There are few food combinations as heavenly as strawberries and rhubarb. This is food for the soul! The juicy sweetness of one balances out the almost inedible tartness of the other. Then there is that gorgeous color that strawberries bring to make rhubarb look so good. It’s a classic pairing that’s hard to get enough of if you enjoy this seasonal treat.

Since rhubarb appears quite frequently on my summer blogs, I wanted to give it a different look today. As usual I’m trying to meld a few ideas together into one dessert. The lattice top, made from tender summer rhubarb is weaved over a layer of almond cake. Then strawberry/vanilla filling comes next with the bottom consisting of a second layer of the almond cake. It may require a little more time than some desserts but well worth the effort.

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Rhubarb Almond Lattice Cake
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Course Brunch, dessert
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Ingredients
Almond Cake
Rhubarb Lattice Topping
Course Brunch, dessert
Servings
Ingredients
Almond Cake
Rhubarb Lattice Topping
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Instructions
Almond cake
  1. Preheat oven to 350 F. Line TWO 9-inch round baking pans with parchment paper.
  2. In a small bowl, whisk together flour, ground almonds, baking powder, baking soda & salt. In a large bowl, beat butter & sugar with a mixer until light & fluffy, about 2-3 minutes. Beat in eggs, 1 at a time, scraping sides of bowl after each addition. Beat in almond extract.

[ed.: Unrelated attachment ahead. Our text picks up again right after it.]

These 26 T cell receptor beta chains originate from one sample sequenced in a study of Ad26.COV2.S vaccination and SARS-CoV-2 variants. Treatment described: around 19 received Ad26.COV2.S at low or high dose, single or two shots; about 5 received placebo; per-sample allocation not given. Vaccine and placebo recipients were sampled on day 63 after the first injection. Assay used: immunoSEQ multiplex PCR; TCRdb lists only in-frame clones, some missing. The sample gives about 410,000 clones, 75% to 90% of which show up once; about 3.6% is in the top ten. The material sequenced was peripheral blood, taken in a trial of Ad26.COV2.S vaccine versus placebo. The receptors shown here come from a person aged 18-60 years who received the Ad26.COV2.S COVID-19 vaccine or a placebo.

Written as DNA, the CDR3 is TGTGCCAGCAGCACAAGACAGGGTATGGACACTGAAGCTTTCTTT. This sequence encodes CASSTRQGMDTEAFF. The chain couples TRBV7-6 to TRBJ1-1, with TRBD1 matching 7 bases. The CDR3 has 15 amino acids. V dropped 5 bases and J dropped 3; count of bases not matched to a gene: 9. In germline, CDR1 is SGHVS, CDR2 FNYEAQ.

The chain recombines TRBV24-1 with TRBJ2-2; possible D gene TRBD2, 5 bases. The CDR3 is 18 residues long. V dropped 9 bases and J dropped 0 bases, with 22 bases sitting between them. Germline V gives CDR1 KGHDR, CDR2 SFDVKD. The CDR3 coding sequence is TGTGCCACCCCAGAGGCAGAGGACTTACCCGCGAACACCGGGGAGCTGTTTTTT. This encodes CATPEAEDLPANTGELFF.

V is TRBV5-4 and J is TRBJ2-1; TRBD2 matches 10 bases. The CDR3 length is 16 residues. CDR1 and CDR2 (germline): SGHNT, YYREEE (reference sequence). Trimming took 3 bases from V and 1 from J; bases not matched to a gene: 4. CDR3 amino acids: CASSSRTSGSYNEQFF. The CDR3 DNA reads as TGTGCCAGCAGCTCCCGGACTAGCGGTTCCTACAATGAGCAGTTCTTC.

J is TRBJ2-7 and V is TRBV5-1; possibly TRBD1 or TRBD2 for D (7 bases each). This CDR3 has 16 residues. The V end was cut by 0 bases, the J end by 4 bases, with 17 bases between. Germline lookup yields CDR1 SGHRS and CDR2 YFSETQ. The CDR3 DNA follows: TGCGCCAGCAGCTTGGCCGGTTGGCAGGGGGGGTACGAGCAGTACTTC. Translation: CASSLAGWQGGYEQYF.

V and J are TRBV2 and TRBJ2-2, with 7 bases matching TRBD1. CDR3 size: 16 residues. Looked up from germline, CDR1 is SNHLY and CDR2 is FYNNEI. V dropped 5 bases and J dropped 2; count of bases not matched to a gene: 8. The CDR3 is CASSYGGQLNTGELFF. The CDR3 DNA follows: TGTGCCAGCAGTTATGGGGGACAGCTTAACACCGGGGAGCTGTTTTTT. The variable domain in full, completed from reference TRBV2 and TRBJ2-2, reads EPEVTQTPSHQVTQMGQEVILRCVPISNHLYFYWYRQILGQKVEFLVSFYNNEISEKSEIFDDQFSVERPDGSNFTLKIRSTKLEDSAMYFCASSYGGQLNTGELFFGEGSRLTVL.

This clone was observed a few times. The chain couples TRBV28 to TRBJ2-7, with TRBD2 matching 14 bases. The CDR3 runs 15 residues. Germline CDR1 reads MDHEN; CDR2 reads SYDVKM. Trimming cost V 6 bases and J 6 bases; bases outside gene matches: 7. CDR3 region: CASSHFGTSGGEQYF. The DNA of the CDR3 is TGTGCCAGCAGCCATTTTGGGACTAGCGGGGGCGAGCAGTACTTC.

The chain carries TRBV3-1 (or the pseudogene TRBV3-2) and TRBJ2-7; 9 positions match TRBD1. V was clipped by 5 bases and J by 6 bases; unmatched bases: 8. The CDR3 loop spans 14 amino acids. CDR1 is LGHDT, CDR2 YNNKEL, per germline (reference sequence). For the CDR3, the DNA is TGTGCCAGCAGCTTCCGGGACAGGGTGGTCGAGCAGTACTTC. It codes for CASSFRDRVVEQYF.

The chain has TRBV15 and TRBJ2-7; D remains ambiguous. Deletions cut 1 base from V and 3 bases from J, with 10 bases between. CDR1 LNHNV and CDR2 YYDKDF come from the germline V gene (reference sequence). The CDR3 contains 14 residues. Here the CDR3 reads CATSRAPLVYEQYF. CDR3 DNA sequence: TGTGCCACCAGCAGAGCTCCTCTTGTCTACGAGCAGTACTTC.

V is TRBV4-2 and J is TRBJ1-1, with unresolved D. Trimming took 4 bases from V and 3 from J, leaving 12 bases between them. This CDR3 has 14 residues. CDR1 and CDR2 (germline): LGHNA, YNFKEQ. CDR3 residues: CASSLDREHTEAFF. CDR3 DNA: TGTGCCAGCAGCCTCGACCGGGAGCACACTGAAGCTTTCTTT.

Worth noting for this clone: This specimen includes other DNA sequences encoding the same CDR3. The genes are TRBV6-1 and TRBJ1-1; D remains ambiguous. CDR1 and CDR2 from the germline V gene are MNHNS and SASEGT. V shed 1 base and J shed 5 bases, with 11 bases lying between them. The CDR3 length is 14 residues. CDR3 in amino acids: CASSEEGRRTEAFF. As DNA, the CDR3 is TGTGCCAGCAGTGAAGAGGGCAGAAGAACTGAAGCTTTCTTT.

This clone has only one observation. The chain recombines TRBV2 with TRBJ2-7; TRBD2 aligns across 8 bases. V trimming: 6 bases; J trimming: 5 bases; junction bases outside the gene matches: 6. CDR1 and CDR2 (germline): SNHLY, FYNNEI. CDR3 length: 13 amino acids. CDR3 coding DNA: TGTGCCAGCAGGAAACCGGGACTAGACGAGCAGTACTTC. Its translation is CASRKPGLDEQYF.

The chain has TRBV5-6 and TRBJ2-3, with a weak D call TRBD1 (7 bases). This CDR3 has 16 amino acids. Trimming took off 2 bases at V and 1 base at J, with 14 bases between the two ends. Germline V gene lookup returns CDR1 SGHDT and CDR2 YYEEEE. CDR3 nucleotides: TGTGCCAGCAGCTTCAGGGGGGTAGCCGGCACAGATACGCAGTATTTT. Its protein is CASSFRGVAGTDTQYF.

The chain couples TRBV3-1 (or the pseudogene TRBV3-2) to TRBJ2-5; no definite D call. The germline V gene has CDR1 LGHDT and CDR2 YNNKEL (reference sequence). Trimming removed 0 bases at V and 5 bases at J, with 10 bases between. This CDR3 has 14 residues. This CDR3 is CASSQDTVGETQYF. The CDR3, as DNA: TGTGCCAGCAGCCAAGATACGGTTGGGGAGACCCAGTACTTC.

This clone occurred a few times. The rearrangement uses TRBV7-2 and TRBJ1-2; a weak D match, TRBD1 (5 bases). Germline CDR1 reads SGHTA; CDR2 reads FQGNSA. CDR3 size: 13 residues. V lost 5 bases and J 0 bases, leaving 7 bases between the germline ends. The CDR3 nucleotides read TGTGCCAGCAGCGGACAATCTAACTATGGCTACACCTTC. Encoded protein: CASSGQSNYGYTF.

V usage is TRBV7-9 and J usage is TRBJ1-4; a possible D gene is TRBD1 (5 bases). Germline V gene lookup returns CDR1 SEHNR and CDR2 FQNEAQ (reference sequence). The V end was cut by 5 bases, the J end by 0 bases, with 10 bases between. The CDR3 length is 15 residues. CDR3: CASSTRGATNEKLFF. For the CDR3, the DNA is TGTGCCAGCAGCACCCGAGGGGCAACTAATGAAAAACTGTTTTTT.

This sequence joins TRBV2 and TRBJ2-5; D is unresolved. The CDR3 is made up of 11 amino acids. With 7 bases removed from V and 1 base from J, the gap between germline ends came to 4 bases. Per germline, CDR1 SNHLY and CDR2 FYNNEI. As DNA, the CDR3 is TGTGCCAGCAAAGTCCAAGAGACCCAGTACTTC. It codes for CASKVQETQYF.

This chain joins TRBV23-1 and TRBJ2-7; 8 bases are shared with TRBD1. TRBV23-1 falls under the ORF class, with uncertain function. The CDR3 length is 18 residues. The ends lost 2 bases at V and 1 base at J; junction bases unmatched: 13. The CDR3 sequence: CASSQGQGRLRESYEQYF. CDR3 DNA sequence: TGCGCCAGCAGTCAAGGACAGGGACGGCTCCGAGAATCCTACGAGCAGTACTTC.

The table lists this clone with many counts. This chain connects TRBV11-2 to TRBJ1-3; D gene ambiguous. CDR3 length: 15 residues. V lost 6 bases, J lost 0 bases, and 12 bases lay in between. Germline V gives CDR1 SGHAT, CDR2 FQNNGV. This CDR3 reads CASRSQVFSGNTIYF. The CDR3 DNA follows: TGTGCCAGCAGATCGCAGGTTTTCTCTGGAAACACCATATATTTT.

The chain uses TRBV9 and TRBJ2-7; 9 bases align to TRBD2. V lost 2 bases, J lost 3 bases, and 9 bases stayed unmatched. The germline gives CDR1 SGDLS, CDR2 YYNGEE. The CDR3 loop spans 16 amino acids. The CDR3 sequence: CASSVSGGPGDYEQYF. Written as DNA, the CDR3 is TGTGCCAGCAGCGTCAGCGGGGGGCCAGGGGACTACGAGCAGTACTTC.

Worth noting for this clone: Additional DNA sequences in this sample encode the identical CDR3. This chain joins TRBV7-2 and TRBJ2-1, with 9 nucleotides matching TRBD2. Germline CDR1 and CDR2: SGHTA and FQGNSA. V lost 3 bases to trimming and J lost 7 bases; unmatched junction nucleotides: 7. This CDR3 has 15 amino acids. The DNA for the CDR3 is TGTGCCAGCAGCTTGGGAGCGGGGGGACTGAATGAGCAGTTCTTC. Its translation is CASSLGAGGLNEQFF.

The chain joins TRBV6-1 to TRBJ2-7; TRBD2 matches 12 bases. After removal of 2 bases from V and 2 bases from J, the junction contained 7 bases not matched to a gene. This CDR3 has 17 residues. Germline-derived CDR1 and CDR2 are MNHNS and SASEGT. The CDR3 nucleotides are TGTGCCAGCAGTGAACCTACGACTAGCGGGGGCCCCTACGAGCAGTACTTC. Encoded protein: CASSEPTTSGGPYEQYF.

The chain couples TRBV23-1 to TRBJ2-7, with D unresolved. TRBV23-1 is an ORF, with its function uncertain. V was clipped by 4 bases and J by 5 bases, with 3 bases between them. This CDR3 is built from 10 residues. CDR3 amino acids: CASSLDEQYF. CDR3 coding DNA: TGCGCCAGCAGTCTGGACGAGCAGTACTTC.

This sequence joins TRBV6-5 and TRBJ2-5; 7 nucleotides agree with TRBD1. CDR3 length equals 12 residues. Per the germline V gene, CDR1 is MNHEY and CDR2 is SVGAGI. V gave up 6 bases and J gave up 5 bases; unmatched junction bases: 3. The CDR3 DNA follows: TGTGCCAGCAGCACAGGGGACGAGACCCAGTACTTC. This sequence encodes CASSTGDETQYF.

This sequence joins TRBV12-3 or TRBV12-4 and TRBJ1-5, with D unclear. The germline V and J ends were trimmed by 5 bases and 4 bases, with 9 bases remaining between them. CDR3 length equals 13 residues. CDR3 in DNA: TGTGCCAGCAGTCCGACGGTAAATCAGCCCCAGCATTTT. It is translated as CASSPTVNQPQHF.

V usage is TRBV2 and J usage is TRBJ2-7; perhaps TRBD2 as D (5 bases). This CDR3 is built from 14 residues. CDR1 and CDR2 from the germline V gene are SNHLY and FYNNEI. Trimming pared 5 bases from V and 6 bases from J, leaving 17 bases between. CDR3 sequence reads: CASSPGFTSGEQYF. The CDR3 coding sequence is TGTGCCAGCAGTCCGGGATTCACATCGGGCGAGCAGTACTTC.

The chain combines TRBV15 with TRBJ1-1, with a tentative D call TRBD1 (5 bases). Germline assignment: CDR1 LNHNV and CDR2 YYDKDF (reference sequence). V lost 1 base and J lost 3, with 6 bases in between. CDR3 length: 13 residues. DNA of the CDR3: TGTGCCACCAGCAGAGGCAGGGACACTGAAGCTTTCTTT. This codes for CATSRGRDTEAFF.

3. Beat in flour mixture on low in 3 additions, alternating with buttermilk, until just combined.
  4. Divide batter evenly between cake pans & bake for 25-30 minutes, or until a toothpick inserted in the center comes out clean. Transfer to a cooling rack.
Rhubarb Lattice Topping
  1. Peel thin slices off the rhubarb with a knife or vegetable peeler. Use the outer skins as they are the pinkest & save the leftover stalks to make the filling.
  2. In a large saucepan, heat the water & sugar until sugar is dissolved & the mixture is just simmering. Over low heat, add a few rhubarb strips at a time & poach until soft, about a minute. Remove to a plate to cool. Repeat with remaining rhubarb strips. Place a piece of plastic wrap on a plate & form the lattice top for your cake. Set aside the poaching syrup & allow to cool.
Strawberry/Rhubarb Filling
  1. Combine diced rhubarb & strawberry gelatin in a large microwave-safe glass bowl. Cover bowl & cook for a couple of minutes until rhubarb is soft. Let mixture cool. Stir milk & vanilla pudding mix in a bowl until moistened. Beat with an electric mixer on low speed until thickened, about 2 minutes; stir cooled strawberry/rhubarb mixture into pudding mixture.
Assembly
  1. Once cakes have cooled, place one on top of rhubarb lattice. Spread the strawberry/rhubarb filling on top of this before placing second cake on top of that. Carefully place a light serving dish over cake & turn over so that the rhubarb lattice is on the top. Neaten up the edges of the lattice work by cutting with a pair of scissors if necessary. Drizzle over any remaining syrup (if you wish). Slice & serve.
Recipe Notes
  • If you wish, place a layer of fresh sliced strawberries on the cake after you have topped the first layer with filling.

Baked Seafood Stuffed Avocados

Very often when you browse through ideas for preparing avocados the comment is made that they should never be cooked. Avocados are most often eaten raw, chopped up in a salad, spread on toast or made into guacamole. This is usually because they can very quickly become bitter once heated. However, if cooked just right, they are delicious.